Understanding Collapse Depression
Maybe its just that as someone who has read Greer for so long, I'm not depressed about the Future. I've had time to understand how things are changing, will change and just what my personal limits are to mitigating those changes. Maybe Greer has helped me see the Long Descent as a process (or predicament) to live through, without a solution.
I do see more and more articles today, about how for some, the realization that we are facing a harsh future causes depression and anxiety.
Its a long read.
"The critics are right about two things: Chris and I are sick, and we need treatment. But they’re missing a critical perspective. If we are sick because our society is sick, shouldn’t society be treated alongside the patient? Ultimately, a lot of the disagreement over climate-induced mental illness boils down to vocabulary. We have words to describe the flu, or depression, or the common cold. We know the contours and symptoms of these illnesses. But when it comes to climate grief, the experience can be hard to define, and thus harder to understand and demonstrate. If climate sickness exists in the overlap of the physical and the emotional, we need words for those feelings, a dictionary of sorts that allows us to see patterns in the experiences of individual people. Fortunately, that’s exactly what a group of motley philosophers, artists, and doctors are currently working to devise."
"Around the time of the protest, I told Chris about the bureau’s dictionary for the Anthropocene and asked what word he would add. Chris teaches philosophy of language, and I knew he’d be into it. But he got even more excited than I’d expected, rattling off a long list of possibilities. Ultimately, he settled on one to describe both others and himself. He called it ignore-ance, or “returning from a state of consciousness to a willed state of not knowing.” That’s where he was now, he said, and where so many people insist on being. He was surviving, but he didn’t admire himself. “You do it by pretending,” he said, as if teaching me how. “You pretend that this life is OK, that college football is fun, that driving is normal. You pretend to justify living a lie.”
Chris feels daily that he’s not doing enough. In reality, he is accomplishing more than almost anyone I know. But he’s had to make certain concessions in order to stay alive. He’s happier now that he’s not sleeping in the hills outside of Davis, subsisting on boiled wheat and self-loathing, but that also means he spends more time in a place of willed not-knowing. In the language of Bruce Levine, the dissident psychologist, Chris is sick not because he is inherently anxious or depressed, but because he lives in a sick society in which both his belonging and survival depend on inaction.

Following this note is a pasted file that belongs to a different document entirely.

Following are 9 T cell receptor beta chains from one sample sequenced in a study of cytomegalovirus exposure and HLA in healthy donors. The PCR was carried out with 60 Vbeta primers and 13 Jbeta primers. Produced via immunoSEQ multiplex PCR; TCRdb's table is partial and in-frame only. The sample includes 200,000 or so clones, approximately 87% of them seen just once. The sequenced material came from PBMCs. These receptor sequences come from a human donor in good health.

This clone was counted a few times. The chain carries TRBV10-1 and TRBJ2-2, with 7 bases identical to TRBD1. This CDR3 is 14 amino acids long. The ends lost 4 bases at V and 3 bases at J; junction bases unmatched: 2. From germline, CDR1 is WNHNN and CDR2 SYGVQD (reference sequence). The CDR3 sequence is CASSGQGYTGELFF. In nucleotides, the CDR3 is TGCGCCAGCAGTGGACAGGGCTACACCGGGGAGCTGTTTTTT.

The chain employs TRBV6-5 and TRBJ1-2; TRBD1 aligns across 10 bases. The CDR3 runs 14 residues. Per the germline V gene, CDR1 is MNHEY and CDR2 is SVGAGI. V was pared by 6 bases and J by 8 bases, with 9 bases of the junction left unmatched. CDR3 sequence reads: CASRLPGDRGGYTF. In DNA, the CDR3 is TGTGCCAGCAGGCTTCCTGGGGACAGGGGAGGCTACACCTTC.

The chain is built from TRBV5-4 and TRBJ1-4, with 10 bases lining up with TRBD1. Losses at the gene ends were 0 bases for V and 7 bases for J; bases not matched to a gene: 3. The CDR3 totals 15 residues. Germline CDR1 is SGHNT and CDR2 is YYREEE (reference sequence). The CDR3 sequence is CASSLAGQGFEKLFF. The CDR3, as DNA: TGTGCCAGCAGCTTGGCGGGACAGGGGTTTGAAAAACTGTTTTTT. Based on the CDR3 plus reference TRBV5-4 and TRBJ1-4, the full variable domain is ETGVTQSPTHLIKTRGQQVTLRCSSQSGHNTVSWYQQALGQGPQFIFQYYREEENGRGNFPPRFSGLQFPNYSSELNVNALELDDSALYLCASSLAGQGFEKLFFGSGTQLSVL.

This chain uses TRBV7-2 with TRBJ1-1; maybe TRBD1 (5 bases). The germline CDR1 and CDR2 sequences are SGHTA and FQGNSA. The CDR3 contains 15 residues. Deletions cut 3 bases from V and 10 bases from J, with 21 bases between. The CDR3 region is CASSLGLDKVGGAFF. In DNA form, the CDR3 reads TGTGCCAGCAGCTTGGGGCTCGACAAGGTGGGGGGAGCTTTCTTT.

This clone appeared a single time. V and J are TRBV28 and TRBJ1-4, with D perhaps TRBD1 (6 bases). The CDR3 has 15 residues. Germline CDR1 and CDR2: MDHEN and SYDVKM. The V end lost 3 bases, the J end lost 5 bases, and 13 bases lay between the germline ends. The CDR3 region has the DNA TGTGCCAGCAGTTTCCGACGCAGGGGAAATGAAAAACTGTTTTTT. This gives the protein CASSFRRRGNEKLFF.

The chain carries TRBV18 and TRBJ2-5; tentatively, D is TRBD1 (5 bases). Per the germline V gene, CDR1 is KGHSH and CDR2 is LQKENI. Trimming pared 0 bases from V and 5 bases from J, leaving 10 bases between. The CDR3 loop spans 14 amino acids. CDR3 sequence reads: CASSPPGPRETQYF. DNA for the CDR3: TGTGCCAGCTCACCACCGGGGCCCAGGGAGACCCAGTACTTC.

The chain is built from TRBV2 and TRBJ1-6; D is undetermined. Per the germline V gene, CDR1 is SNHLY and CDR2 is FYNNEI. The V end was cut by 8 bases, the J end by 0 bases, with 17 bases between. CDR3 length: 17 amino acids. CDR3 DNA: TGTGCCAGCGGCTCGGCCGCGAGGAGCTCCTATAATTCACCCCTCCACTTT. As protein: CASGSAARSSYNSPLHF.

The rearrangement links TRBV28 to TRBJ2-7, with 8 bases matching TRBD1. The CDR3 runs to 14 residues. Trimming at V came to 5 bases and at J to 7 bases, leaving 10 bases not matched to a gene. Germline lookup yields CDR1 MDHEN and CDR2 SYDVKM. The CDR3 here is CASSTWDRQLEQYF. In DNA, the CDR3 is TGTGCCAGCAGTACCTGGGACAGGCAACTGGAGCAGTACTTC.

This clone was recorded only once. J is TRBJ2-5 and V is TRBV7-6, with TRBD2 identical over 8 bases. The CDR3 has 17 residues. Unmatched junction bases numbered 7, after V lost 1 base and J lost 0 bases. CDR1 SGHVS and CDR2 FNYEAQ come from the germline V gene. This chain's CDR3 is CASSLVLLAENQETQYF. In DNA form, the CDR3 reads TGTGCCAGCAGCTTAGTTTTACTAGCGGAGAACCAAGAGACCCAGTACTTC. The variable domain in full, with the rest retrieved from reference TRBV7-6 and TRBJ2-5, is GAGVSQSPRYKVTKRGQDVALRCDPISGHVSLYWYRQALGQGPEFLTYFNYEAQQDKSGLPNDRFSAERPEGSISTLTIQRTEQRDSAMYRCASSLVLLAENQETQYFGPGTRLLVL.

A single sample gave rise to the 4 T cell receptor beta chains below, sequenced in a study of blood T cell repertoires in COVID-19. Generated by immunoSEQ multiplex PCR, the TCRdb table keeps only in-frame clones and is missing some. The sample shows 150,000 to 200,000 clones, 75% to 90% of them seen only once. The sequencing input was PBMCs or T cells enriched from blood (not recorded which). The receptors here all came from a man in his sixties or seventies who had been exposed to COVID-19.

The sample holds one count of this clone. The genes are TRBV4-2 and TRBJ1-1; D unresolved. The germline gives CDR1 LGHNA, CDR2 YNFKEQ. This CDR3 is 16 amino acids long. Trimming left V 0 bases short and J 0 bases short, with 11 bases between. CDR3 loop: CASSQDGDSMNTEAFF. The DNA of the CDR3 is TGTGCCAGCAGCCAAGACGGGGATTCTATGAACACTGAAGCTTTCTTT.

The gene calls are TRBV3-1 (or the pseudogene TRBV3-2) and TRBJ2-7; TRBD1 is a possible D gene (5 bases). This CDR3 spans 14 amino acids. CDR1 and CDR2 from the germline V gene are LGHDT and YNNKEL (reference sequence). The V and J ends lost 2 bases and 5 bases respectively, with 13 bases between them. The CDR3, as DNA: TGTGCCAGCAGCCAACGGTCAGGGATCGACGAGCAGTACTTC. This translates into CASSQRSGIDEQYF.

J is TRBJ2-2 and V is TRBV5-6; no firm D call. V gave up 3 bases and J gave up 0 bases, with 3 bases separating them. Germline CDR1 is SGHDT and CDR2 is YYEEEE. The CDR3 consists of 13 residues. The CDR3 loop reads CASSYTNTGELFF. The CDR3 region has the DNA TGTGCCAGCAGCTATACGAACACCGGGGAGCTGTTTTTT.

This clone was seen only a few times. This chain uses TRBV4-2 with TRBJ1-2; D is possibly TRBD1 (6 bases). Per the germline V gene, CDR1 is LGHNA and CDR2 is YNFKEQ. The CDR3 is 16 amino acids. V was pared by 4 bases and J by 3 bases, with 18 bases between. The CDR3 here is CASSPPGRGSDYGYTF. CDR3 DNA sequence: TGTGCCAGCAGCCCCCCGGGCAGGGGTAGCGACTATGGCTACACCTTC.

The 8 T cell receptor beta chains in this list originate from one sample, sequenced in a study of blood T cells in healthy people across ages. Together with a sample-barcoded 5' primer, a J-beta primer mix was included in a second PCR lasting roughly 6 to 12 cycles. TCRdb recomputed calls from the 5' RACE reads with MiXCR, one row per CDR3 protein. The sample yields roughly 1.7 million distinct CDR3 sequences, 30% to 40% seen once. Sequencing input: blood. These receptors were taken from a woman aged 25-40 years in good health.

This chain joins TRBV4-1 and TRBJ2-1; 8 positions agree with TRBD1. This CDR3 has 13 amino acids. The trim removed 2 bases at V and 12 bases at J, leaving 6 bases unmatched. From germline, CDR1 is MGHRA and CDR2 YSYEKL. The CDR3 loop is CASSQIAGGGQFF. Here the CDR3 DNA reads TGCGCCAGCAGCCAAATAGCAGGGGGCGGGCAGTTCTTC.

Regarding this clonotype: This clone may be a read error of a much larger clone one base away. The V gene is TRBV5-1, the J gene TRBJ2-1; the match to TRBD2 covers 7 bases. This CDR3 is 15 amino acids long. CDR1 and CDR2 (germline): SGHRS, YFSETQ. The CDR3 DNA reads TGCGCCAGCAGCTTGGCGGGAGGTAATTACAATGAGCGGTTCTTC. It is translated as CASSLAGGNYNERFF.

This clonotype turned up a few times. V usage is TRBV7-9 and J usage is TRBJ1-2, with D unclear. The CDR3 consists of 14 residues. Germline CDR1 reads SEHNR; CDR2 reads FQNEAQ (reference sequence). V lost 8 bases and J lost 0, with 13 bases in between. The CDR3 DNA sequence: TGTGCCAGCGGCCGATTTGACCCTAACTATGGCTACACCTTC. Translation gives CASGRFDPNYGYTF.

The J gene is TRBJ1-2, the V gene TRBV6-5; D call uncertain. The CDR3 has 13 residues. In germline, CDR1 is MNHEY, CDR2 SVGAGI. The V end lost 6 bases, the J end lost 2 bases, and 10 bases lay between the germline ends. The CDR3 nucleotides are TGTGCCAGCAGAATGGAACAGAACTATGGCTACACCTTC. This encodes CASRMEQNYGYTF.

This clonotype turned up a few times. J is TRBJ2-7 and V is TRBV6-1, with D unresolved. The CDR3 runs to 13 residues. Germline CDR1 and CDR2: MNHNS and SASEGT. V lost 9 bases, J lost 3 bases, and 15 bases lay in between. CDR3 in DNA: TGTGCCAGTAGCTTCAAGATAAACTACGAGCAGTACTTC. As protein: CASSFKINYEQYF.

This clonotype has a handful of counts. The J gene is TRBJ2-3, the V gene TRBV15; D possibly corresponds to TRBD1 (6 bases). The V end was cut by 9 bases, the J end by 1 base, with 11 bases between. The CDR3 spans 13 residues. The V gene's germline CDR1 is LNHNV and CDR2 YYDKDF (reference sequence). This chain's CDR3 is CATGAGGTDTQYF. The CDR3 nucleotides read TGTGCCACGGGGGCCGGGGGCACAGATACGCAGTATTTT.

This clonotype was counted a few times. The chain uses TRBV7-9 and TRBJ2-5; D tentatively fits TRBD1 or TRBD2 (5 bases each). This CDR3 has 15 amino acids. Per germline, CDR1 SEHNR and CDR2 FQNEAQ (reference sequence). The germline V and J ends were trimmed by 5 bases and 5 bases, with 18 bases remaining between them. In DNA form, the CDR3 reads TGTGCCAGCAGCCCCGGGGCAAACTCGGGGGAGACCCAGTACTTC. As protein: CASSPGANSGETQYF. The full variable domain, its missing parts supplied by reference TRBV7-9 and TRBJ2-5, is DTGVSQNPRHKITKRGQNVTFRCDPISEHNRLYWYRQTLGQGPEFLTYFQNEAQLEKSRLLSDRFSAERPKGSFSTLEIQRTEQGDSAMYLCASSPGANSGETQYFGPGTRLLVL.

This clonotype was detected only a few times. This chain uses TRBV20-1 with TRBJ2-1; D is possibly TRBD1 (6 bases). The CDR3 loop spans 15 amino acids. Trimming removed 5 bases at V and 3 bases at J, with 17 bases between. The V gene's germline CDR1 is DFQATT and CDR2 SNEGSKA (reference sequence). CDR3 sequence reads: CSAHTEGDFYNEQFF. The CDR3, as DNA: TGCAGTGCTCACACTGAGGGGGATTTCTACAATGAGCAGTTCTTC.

Maybe the word we need is not one for a sickness. Maybe we need a word for a difficult truth: that when the world is ending, our health depends on closing ourselves off to awareness of this fact. Where you choose to draw your boundaries is arbitrary, not rational. If you draw them wide—if you include trees and refugees and animals and whole nations—you will be sick from overwhelm and will be seen as crazy. But if you draw them narrowly, you’ll suppress more and admire yourself less—which is its own sort of sickness."
I don't want to appear like I'm minimizing the anxiety that people like the writer has. I realize its real for them.
I'm asking two things: First, has anyone here come across this in their circle of friends, or have you yourself felt this, Second, how do you think Green Wizards should discuss this?
By looking at ways to survive in a Collapsing World are we practicing "willing not-knowing"?